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Monday, February 21, 2011


                              The Herald today :

TAXPAYERS could face an extra £100 million bill for the new Forth road bridge if it affects an underground pipeline, ministers have admitted.

Finance Secretary John Swinney will this week tell MSPs that because the southern approach to the £2 billion bridge crosses the BP Forties system, the Government must indemnify the oil giant against any losses caused by roadworks or accidents.

The alternative would be to re-route the approach at a cost of £200 million, or re-route the pipeline, which would cost more than the whole bridge...
Mr Swinney will brief MSPs on Holyrood’s finance committee about the “contingent liability” in a special closed session tomorrow.

He is expected to stress any compensation in the event of an “incident” would be capped at £100m, and that the risk is theoretical, not probable...

However Mr Swinney’s request for the committee to approve the liability is bound to raise questions about the final cost of what is already the most expensive capital project in Scottish history.

In 2009, ministers needed parliament’s approval for another contingent liability on the bridge, to repay £10m incurred by construction consortia who made losing bids for the project.

The latest jump will also raise questions about why the pipeline liability wasn’t highlighted during the passage of the Forth Crossing Bill, which was approved by MSPs in December, or in this month’s budget process...
Green MSP Patrick Harvie, who supports repairing the current bridge instead of building a new one, said: “It’s breath-taking that the Government have only now come clean about an additional possible cost of £100m.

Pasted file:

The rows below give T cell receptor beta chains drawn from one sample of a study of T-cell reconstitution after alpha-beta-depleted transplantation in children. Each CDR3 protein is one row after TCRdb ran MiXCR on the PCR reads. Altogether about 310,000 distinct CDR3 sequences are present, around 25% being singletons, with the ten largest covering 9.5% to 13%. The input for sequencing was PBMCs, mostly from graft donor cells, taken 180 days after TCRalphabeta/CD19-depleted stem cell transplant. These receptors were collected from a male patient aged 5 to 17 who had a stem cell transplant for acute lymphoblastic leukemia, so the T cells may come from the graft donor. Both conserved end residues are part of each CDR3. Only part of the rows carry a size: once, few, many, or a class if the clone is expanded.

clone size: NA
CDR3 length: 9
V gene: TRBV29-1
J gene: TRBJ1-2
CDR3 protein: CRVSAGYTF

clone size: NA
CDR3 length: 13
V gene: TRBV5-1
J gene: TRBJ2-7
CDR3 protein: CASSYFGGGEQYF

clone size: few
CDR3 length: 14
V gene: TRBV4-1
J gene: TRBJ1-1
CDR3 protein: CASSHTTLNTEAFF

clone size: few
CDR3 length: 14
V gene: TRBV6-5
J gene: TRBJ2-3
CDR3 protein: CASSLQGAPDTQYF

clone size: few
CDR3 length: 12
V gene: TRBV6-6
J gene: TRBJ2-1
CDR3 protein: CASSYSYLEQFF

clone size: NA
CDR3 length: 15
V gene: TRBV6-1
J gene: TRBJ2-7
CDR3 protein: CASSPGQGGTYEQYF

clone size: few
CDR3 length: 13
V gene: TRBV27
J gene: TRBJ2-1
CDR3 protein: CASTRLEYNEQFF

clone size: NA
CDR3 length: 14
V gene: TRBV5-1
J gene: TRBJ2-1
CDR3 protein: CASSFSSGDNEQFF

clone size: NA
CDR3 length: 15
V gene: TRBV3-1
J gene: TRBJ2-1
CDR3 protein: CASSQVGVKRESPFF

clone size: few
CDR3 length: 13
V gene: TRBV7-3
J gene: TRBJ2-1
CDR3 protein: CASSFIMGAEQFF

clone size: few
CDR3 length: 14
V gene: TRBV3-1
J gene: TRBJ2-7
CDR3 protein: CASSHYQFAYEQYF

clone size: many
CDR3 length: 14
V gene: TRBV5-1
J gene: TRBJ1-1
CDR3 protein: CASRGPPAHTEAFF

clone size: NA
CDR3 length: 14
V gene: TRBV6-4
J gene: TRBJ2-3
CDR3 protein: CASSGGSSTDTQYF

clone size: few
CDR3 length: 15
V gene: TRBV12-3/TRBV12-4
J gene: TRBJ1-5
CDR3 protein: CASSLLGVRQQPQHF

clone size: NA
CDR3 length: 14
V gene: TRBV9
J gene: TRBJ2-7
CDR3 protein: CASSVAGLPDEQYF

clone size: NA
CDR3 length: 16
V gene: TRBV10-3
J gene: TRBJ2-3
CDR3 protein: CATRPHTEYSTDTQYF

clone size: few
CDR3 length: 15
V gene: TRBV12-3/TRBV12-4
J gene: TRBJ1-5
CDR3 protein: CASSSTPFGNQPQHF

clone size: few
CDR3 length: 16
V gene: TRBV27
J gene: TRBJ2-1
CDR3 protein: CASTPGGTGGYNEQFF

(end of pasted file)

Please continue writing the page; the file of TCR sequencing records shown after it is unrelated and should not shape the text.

“Parliament should have been informed before signing off the project.”

Indeed. To be fair it is only a contingent liability i.e. if there is no interruption in the oil pipe it will not be called on. I was astonished to see the remark that rerouting the pipeline would cost more than £2.3 billion since it would only involve rerouting a short distance and I don't remember any news about the entire pipe costing hundreds of billions. Perhaps this is simply a sign that just as the new bridge costs 8 times, in real terms, what the previous one cost it is simply symptomatic of how, under our insane government regulatory system everything costs far more than it need do.

I could find no costing of the original pipeline online but there was this
BP's Forties Pipeline will be completely shut by 6am on Sunday as a two-day strike by workers at the Grangemouth oil refinery begins.

The pipeline, which brings in 700,000 barrels of oil a day from the North Sea, is powered from the Grangemouth site...

The move – which could cost an estimated £50 million a day in lost production

  So allowance is being made for only a 2 day closure, or possibly 1 day and repairs completed within it.

     The government have already spent 10s of millions, at least, on inquiries etc on this bridge & if remotely competent could not possibly have been unaware of this. Just as TIE, the government overseers of the Edinburgh tram project could not possibly, if remotely competent, have been unaware of pipes running under Edinburgh streets but say they were. It looks like the costs of this "world class" project are out of control before a shovel has been raised.

      Looking at a list of the world's most expensive structures our new bridge currently places 25th at $3.75 but the target to make it truly "world class" will be to make it more expensive that the only bridge currently ahead of it - the Akashi-Kaikyō Bridge which is is £3.8 bn as well as being nearly twice as long, 6 lines wide; much higher allow ocean liners to pass and designed to withstand hurricanes and earthquakes.

      I have to say I think our numptocracy are up to the task

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